'An enthralling draw' – really? writes Paul Evans
In these turbulent times when a trio of judges can give their opinion that the Prime Minister of the UK has been untruthful when discussing why he wanted to close down Parliament with the Queen and it is arguable that it is the biggest news story of the day, the BBC’s reputation as a bastion of truth and impartiality has suffered accordingly – tonight we got even more evidence of how far the broadcaster’s reputation has slipped.
While the BBC website’s report of tonight’s game between Derby County and Cardiff City at Pride Park was truthful in terms of the scoreline (1-1), the scorers (former City man Scott Malone for the hosts and a first goal for us by Robert Glatzel from the penalty spot) and other matters such as team line ups, yellow cards issued, substitutions etc. it also contained a blatant example of “fake news”.
By describing the game as “an enthralling draw”, the Beeb provided an example of the sort of shoddy and/or plain dishonest reporting that so vexes the likes of Donald Trump!
Yes, the match had a kind of hairem scarem entertainment feel to it and, from a Cardiff perspective, it was more watchable than most we’ve played this season, but to describe it as enthralling is pushing it more than a bit.
Josh Murphy 'little impact' away from home
Having been a side that didn’t do draws for the final four months of last season and the first three weeks of this one, we’ve had three of them consecutively in the league now and, as always when a team goes on a run like that, it’s how you break out of the sequence that defines whether they should be seen as a good or bad thing.
Beat Middlesbrough next Saturday and then win at Hull and City will be going into October in a buoyant frame of mind on the back of six unbeaten league games and not far away from, or possibly in, a Play Off place. However, losses in those games would leave us five without a win (six if you include the shameful showing against Luton in the League Cup), too close to the bottom three and a manager coming under increasing pressure as supporter disquiet grows.
Although I talked in terms of a tiny step forward in my piece on the 1-1 home draw with Fulham just before the international break, it did at least represent an improvement defensively on what we had been seeing and, again, tonight I thought we didn’t do too badly at the back considering the concession of a goal inside the first six minutes.
Alex Smithies is definitely improving as the effect of playing regular first team football becomes clearer and, although their limitations when dealing with good movement and quick, direct running were apparent at times again, the Sean Morrison/Aden Flint partnership continues to develop.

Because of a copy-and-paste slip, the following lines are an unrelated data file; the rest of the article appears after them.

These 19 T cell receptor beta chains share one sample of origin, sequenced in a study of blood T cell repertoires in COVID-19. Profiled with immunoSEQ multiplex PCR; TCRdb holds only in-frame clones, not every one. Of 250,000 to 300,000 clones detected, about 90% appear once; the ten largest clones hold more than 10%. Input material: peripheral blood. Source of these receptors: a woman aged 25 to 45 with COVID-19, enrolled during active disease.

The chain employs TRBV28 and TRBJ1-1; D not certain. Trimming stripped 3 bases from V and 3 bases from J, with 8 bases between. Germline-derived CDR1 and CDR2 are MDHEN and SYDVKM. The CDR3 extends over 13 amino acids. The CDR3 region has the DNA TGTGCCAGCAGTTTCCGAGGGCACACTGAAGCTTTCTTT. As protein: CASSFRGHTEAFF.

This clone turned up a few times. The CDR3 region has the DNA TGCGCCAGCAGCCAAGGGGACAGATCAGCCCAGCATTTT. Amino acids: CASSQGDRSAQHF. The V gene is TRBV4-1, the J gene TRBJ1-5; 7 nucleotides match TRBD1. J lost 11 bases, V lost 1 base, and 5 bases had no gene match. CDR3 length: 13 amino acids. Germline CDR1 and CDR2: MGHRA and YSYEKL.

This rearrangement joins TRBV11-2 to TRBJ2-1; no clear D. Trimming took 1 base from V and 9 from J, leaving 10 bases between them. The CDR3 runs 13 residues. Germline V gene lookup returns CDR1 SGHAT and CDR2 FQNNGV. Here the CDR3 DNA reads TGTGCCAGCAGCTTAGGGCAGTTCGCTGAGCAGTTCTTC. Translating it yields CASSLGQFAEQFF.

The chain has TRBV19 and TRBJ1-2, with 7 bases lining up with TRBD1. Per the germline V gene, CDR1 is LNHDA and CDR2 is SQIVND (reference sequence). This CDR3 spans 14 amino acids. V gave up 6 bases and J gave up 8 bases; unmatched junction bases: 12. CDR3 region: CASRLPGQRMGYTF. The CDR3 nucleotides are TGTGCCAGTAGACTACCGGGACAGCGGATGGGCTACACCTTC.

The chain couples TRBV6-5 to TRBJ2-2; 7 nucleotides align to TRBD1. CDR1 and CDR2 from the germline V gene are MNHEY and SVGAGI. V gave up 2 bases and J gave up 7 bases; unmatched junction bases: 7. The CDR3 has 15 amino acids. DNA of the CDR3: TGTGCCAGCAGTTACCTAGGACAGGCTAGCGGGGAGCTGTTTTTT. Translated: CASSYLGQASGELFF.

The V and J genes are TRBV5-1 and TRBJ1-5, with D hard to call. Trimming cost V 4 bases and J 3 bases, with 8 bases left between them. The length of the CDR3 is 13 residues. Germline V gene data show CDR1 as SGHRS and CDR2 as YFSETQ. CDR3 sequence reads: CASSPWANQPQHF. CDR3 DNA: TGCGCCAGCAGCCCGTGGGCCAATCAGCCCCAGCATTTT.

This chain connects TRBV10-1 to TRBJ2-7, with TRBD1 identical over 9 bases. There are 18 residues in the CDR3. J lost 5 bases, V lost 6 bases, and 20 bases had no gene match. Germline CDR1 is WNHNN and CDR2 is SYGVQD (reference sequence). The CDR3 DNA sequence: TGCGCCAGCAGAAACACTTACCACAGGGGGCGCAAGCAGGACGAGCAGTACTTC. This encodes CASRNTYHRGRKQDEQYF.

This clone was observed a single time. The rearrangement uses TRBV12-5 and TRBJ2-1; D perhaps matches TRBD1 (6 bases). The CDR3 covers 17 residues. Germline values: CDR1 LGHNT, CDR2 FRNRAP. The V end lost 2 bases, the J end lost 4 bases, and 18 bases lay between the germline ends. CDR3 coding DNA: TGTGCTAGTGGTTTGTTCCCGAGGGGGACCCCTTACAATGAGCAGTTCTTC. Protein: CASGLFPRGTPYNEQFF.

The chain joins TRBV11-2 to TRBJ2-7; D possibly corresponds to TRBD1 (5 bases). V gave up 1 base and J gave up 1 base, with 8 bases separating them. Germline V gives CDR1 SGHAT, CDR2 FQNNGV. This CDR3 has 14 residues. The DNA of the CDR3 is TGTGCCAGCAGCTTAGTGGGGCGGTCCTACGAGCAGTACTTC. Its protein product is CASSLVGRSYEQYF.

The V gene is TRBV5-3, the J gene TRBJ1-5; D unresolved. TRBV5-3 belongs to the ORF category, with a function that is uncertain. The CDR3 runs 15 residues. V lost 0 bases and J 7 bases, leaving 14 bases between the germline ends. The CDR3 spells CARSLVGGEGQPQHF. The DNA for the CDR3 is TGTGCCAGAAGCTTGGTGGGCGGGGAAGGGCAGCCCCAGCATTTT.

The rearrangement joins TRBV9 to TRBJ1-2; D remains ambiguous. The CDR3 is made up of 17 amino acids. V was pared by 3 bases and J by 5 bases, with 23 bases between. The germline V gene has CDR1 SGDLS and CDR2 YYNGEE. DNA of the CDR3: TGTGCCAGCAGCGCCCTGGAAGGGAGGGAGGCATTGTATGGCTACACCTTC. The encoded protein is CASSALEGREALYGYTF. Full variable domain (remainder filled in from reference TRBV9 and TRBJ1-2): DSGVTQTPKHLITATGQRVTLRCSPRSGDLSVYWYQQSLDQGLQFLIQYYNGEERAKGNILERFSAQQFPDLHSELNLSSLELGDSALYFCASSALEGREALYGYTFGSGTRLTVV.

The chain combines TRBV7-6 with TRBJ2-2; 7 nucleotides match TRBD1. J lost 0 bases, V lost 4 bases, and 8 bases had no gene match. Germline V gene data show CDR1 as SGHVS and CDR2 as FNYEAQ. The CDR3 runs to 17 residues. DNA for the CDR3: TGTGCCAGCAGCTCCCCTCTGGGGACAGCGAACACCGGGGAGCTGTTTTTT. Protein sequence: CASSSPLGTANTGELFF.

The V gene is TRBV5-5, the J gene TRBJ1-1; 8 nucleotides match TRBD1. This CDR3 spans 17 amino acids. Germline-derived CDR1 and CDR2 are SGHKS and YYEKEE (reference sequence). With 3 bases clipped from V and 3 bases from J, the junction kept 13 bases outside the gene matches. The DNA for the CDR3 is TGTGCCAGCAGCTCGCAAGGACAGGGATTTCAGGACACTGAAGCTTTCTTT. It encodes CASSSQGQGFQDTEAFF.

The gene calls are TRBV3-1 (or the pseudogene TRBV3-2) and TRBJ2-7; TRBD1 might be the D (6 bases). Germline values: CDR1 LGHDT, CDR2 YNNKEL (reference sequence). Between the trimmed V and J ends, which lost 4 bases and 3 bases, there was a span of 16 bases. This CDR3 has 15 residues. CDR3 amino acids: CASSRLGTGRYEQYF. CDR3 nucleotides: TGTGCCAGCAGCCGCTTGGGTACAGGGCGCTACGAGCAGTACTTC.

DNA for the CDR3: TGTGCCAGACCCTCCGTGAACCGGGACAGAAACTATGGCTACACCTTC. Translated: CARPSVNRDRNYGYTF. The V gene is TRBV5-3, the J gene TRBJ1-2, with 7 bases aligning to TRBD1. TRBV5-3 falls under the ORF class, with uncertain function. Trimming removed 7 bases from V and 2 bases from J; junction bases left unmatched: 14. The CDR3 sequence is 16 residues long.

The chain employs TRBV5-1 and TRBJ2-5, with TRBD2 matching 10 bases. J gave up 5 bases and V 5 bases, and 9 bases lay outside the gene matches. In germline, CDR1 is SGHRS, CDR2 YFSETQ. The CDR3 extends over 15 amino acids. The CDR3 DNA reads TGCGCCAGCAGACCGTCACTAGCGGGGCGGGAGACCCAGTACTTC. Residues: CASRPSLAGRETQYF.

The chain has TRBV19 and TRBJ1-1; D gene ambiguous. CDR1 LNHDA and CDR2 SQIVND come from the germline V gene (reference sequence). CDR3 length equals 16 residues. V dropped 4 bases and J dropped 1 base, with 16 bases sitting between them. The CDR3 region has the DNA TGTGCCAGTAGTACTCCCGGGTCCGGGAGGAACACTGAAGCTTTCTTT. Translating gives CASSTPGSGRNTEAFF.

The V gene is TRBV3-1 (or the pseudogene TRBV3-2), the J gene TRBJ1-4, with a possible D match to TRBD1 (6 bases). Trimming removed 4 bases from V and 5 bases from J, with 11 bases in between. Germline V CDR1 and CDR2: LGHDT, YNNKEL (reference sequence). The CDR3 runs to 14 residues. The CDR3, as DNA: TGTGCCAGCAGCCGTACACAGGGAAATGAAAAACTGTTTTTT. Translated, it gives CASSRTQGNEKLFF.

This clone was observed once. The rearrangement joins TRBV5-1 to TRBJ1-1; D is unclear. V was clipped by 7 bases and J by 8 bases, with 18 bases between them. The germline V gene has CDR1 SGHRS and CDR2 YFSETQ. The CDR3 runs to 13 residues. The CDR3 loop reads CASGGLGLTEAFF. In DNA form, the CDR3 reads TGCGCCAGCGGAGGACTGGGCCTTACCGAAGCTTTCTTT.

In front of them, while you have to accept that they are never going to be dominant and dictate proceedings because we just don’t play that way, Joe Ralls and Leandro Bacuna are faring better than I feared they might when Marlon “he never gets an injury” Pack succumbed to a fairly serious one when his second appearance for us had barely started..
Outside of that though, there still isn’t a great deal to raise optimism levels in my opinion. Lee Peltier is doing alright and Joe Bennett is short of the standards he set for himself in the last two seasons (possibly because he doesn’t really have any competition for his place now).
In front of the full backs, Josh Murphy clocked up yet another away game where he makes little impact and is subbed around the hour mark and I’m afraid all Gavin Whyte is doing is making me think that our manager speaks so enthusiastically about him for the typically Warnock reasons that he puts in a defensive shift and works really hard – in terms of an attacking end product though, I’m struggling to come up with anything tangible from him in a City shirt yet.
With Lee Tomlin absent because of the effects of a car accident this week, Callum Paterson came in and, somehow, stayed on for the full ninety minutes – his season just hasn’t really started yet I’m afraid. One of the pluses of the night was that Robert Glatzel finally recorded his first goal for the club when he confidently converted a penalty, but I must say that in terms of the things he had impressed with in his previous matches (e.g. link up play and appreciation of where his team mates were), I thought this was his most disappointing match for us so far.
To be fair, the Sky commentary team made frequent reference to the amount of injuries we’ve had and I do admit that critics like myself have tended to ignore that this season in the rush to criticise the team, our manager and our style of play.
Nevertheless, would the return of the likes of Etheridge, Bamba and Pack cure us of the sort of sloppiness seen from City at the start of the second half tonight when, having shown definite signs of getting on top in the closing stages of the first half, they came out after the interval as if they were half asleep?